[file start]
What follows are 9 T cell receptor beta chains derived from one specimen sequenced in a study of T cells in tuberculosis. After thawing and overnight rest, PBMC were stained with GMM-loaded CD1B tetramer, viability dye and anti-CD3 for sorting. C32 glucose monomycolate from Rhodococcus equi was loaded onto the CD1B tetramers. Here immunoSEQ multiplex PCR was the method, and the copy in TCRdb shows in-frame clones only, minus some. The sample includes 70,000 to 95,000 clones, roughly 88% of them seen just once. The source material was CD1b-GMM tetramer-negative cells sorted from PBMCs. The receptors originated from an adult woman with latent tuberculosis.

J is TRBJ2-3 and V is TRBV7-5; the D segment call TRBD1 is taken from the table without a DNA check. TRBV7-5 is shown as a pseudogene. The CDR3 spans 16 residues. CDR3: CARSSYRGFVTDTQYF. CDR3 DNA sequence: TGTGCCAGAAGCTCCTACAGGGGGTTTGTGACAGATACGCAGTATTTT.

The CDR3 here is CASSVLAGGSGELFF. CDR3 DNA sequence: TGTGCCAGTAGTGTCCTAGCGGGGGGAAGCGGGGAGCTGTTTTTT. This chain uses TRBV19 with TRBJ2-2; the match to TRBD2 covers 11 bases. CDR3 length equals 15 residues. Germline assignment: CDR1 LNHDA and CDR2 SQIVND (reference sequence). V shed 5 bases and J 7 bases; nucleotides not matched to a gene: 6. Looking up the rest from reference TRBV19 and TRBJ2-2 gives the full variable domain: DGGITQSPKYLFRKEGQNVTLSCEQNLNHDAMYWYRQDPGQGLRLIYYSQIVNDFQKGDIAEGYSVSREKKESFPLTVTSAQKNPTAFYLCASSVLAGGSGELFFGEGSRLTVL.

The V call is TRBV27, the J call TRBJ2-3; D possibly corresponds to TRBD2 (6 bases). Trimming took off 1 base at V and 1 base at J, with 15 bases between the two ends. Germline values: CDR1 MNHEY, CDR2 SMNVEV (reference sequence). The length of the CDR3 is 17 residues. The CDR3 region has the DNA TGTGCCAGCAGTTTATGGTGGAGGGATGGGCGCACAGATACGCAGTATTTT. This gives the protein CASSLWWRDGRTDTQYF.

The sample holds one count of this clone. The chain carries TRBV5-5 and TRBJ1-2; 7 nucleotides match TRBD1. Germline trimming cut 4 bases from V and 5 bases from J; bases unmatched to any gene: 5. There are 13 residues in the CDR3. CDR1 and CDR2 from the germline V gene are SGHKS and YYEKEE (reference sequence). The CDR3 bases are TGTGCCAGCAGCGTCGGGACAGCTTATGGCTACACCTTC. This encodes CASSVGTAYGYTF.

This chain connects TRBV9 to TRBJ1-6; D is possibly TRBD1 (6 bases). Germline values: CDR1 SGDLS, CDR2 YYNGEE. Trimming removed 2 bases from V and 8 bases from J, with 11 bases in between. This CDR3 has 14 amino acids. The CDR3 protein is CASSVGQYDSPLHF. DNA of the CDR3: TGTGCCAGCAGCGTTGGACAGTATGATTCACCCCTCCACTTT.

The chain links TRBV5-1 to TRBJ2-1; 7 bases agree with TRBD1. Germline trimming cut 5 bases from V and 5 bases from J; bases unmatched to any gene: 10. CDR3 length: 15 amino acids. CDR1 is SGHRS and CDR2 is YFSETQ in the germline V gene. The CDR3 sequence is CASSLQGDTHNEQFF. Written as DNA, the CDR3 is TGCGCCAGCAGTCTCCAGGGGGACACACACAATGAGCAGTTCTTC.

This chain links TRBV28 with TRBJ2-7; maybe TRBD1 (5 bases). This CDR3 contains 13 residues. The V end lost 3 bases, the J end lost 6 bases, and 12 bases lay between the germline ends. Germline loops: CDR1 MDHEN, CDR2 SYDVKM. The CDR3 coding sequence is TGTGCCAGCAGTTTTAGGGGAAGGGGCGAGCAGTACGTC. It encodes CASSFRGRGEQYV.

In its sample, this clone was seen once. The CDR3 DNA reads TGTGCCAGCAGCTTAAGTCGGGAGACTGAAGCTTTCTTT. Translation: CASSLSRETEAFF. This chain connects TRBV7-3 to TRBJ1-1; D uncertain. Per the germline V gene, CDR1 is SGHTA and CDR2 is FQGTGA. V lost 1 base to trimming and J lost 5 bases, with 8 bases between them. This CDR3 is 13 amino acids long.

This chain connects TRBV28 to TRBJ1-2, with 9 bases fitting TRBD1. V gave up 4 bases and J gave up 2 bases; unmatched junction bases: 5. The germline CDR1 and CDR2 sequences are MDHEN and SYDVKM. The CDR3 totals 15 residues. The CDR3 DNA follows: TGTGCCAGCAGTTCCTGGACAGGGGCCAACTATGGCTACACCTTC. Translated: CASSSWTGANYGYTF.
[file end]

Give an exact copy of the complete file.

What follows are 9 T cell receptor beta chains derived from one specimen sequenced in a study of T cells in tuberculosis. After thawing and overnight rest, PBMC were stained with GMM-loaded CD1B tetramer, viability dye and anti-CD3 for sorting. C32 glucose monomycolate from Rhodococcus equi was loaded onto the CD1B tetramers. Here immunoSEQ multiplex PCR was the method, and the copy in TCRdb shows in-frame clones only, minus some. The sample includes 70,000 to 95,000 clones, roughly 88% of them seen just once. The source material was CD1b-GMM tetramer-negative cells sorted from PBMCs. The receptors originated from an adult woman with latent tuberculosis.

J is TRBJ2-3 and V is TRBV7-5; the D segment call TRBD1 is taken from the table without a DNA check. TRBV7-5 is shown as a pseudogene. The CDR3 spans 16 residues. CDR3: CARSSYRGFVTDTQYF. CDR3 DNA sequence: TGTGCCAGAAGCTCCTACAGGGGGTTTGTGACAGATACGCAGTATTTT.

The CDR3 here is CASSVLAGGSGELFF. CDR3 DNA sequence: TGTGCCAGTAGTGTCCTAGCGGGGGGAAGCGGGGAGCTGTTTTTT. This chain uses TRBV19 with TRBJ2-2; the match to TRBD2 covers 11 bases. CDR3 length equals 15 residues. Germline assignment: CDR1 LNHDA and CDR2 SQIVND (reference sequence). V shed 5 bases and J 7 bases; nucleotides not matched to a gene: 6. Looking up the rest from reference TRBV19 and TRBJ2-2 gives the full variable domain: DGGITQSPKYLFRKEGQNVTLSCEQNLNHDAMYWYRQDPGQGLRLIYYSQIVNDFQKGDIAEGYSVSREKKESFPLTVTSAQKNPTAFYLCASSVLAGGSGELFFGEGSRLTVL.

The V call is TRBV27, the J call TRBJ2-3; D possibly corresponds to TRBD2 (6 bases). Trimming took off 1 base at V and 1 base at J, with 15 bases between the two ends. Germline values: CDR1 MNHEY, CDR2 SMNVEV (reference sequence). The length of the CDR3 is 17 residues. The CDR3 region has the DNA TGTGCCAGCAGTTTATGGTGGAGGGATGGGCGCACAGATACGCAGTATTTT. This gives the protein CASSLWWRDGRTDTQYF.

The sample holds one count of this clone. The chain carries TRBV5-5 and TRBJ1-2; 7 nucleotides match TRBD1. Germline trimming cut 4 bases from V and 5 bases from J; bases unmatched to any gene: 5. There are 13 residues in the CDR3. CDR1 and CDR2 from the germline V gene are SGHKS and YYEKEE (reference sequence). The CDR3 bases are TGTGCCAGCAGCGTCGGGACAGCTTATGGCTACACCTTC. This encodes CASSVGTAYGYTF.

This chain connects TRBV9 to TRBJ1-6; D is possibly TRBD1 (6 bases). Germline values: CDR1 SGDLS, CDR2 YYNGEE. Trimming removed 2 bases from V and 8 bases from J, with 11 bases in between. This CDR3 has 14 amino acids. The CDR3 protein is CASSVGQYDSPLHF. DNA of the CDR3: TGTGCCAGCAGCGTTGGACAGTATGATTCACCCCTCCACTTT.

The chain links TRBV5-1 to TRBJ2-1; 7 bases agree with TRBD1. Germline trimming cut 5 bases from V and 5 bases from J; bases unmatched to any gene: 10. CDR3 length: 15 amino acids. CDR1 is SGHRS and CDR2 is YFSETQ in the germline V gene. The CDR3 sequence is CASSLQGDTHNEQFF. Written as DNA, the CDR3 is TGCGCCAGCAGTCTCCAGGGGGACACACACAATGAGCAGTTCTTC.

This chain links TRBV28 with TRBJ2-7; maybe TRBD1 (5 bases). This CDR3 contains 13 residues. The V end lost 3 bases, the J end lost 6 bases, and 12 bases lay between the germline ends. Germline loops: CDR1 MDHEN, CDR2 SYDVKM. The CDR3 coding sequence is TGTGCCAGCAGTTTTAGGGGAAGGGGCGAGCAGTACGTC. It encodes CASSFRGRGEQYV.

In its sample, this clone was seen once. The CDR3 DNA reads TGTGCCAGCAGCTTAAGTCGGGAGACTGAAGCTTTCTTT. Translation: CASSLSRETEAFF. This chain connects TRBV7-3 to TRBJ1-1; D uncertain. Per the germline V gene, CDR1 is SGHTA and CDR2 is FQGTGA. V lost 1 base to trimming and J lost 5 bases, with 8 bases between them. This CDR3 is 13 amino acids long.

This chain connects TRBV28 to TRBJ1-2, with 9 bases fitting TRBD1. V gave up 4 bases and J gave up 2 bases; unmatched junction bases: 5. The germline CDR1 and CDR2 sequences are MDHEN and SYDVKM. The CDR3 totals 15 residues. The CDR3 DNA follows: TGTGCCAGCAGTTCCTGGACAGGGGCCAACTATGGCTACACCTTC. Translated: CASSSWTGANYGYTF.